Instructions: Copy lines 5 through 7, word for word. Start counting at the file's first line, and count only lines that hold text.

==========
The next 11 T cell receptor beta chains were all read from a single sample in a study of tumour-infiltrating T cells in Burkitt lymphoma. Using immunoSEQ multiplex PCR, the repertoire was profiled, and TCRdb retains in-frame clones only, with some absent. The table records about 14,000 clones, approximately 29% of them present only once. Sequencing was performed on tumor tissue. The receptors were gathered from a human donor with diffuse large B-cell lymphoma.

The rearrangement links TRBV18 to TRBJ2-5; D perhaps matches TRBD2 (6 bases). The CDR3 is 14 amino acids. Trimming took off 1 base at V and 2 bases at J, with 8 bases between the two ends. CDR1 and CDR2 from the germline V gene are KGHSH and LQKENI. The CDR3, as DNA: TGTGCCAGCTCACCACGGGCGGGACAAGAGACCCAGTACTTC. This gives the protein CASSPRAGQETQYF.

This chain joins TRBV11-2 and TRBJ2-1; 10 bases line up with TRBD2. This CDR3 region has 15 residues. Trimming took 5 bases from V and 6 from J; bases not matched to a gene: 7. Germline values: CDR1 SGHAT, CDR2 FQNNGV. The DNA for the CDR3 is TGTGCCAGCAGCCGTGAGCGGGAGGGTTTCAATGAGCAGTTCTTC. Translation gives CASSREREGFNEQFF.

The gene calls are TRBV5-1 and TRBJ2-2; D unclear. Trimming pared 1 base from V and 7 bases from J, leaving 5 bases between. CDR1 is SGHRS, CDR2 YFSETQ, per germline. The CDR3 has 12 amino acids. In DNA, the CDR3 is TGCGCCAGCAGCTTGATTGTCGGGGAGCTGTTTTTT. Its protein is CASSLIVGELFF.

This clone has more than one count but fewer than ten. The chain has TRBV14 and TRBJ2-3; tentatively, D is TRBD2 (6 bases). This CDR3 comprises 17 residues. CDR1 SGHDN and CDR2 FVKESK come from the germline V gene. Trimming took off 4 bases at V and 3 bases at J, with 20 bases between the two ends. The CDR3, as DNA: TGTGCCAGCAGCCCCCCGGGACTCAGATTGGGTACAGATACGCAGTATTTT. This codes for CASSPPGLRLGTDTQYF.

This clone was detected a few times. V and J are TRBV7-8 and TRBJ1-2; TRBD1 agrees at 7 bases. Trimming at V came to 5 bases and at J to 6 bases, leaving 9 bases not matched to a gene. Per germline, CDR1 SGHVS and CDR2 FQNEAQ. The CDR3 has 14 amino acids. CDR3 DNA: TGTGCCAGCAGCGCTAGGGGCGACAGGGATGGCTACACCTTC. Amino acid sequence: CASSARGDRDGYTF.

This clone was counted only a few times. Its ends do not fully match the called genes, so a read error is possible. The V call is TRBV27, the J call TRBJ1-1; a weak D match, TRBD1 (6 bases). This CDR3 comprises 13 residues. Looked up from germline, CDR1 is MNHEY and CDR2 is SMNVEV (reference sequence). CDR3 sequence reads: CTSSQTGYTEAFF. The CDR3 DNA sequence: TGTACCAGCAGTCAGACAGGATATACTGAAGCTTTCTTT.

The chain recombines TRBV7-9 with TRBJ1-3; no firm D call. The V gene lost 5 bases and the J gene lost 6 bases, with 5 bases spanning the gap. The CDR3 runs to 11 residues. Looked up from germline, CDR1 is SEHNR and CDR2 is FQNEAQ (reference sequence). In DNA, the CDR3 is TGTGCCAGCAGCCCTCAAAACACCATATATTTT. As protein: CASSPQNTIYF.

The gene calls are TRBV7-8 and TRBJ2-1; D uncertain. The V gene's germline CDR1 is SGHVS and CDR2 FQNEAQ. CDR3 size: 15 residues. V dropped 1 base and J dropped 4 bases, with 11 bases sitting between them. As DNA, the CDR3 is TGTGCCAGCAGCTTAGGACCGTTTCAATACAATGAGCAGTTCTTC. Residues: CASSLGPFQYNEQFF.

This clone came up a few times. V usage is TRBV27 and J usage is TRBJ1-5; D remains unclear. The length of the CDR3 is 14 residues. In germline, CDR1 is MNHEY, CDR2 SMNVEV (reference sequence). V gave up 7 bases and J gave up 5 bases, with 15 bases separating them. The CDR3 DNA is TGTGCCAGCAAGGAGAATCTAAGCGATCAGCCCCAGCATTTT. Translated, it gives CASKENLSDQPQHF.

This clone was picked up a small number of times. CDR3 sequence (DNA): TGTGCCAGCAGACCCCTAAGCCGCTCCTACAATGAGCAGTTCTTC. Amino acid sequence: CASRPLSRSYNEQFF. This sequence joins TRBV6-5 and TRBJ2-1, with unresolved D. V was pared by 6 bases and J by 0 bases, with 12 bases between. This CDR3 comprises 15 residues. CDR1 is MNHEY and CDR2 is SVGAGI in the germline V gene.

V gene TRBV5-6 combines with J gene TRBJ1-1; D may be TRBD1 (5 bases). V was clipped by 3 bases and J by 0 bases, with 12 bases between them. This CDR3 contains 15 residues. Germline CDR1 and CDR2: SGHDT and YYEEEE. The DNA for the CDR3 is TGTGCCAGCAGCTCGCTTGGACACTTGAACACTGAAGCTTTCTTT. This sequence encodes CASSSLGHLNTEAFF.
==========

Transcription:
This clone has more than one count but fewer than ten. The chain has TRBV14 and TRBJ2-3; tentatively, D is TRBD2 (6 bases). This CDR3 comprises 17 residues. CDR1 SGHDN and CDR2 FVKESK come from the germline V gene. Trimming took off 4 bases at V and 3 bases at J, with 20 bases between the two ends. The CDR3, as DNA: TGTGCCAGCAGCCCCCCGGGACTCAGATTGGGTACAGATACGCAGTATTTT. This codes for CASSPPGLRLGTDTQYF.

This clone was detected a few times. V and J are TRBV7-8 and TRBJ1-2; TRBD1 agrees at 7 bases. Trimming at V came to 5 bases and at J to 6 bases, leaving 9 bases not matched to a gene. Per germline, CDR1 SGHVS and CDR2 FQNEAQ. The CDR3 has 14 amino acids. CDR3 DNA: TGTGCCAGCAGCGCTAGGGGCGACAGGGATGGCTACACCTTC. Amino acid sequence: CASSARGDRDGYTF.

This clone was counted only a few times. Its ends do not fully match the called genes, so a read error is possible. The V call is TRBV27, the J call TRBJ1-1; a weak D match, TRBD1 (6 bases). This CDR3 comprises 13 residues. Looked up from germline, CDR1 is MNHEY and CDR2 is SMNVEV (reference sequence). CDR3 sequence reads: CTSSQTGYTEAFF. The CDR3 DNA sequence: TGTACCAGCAGTCAGACAGGATATACTGAAGCTTTCTTT.